General Atomic Co. v. Exxon Nuclear Corp.

No. 78-0223-E (1981)

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General Atomic Co. v. Exxon Nuclear Corp.

United States District Court for the Southern District of California
No. 78-0223-E (1981)

  • Written by Heather Whittemore, JD

Facts

[Ed.’s note: This brief summarizes a memorandum of act and law filed by General Atomic, not the holding and reasoning of the court.] The United States government adopted policies related to uranium production that threatened to destroy the Canadian uranium industry. In 1971 Canada formed an agreement with three other uranium-producing countries—Australia, France, and South Africa—to bolster the uranium market in those countries. The agreement created a cartel and set minimum prices for uranium sold for use outside the United States and participating countries. The cartel estimated demand for uranium outside the United States and the participating countries and divided the market among its members. Canada required all Canadian uranium producers to participate in the cartel. Gulf Minerals Canada Ltd. (Gulf Minerals), a Canadian uranium producer, was a cartel member and participated in meetings held by the Canadian government. General Atomic Co. (plaintiff) was owned by Gulf Minerals. General Atomic and Exxon Nuclear Corp. (defendant) entered into a contract under which Exxon Nuclear agreed to deliver six million pounds of uranium to General Atomic at prices lower than market price. Exxon Nuclear failed to do so, and General Atomic sued Exxon Nuclear in federal district court to enforce the contract. Exxon Nuclear raised an antitrust defense, arguing that its contract with General Atomic was invalid under United States antitrust laws because General Atomic’s parent company, Gulf Minerals, was a member of the uranium cartel.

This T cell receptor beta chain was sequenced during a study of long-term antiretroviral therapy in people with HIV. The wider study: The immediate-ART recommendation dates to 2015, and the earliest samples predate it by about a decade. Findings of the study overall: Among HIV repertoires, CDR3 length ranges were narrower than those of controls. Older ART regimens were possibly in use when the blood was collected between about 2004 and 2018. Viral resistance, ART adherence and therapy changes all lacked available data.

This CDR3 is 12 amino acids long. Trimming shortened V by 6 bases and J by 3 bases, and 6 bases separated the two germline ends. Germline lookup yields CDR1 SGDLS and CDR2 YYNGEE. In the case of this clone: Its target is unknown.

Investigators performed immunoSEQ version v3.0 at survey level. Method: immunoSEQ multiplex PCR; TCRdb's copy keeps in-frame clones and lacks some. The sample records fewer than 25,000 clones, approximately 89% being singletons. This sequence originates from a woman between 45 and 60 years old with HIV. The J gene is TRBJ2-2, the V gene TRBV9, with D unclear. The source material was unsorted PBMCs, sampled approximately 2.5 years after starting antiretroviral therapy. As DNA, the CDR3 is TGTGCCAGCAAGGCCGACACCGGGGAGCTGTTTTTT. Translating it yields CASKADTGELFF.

Rule of Law

Issue

Holding and Reasoning ()

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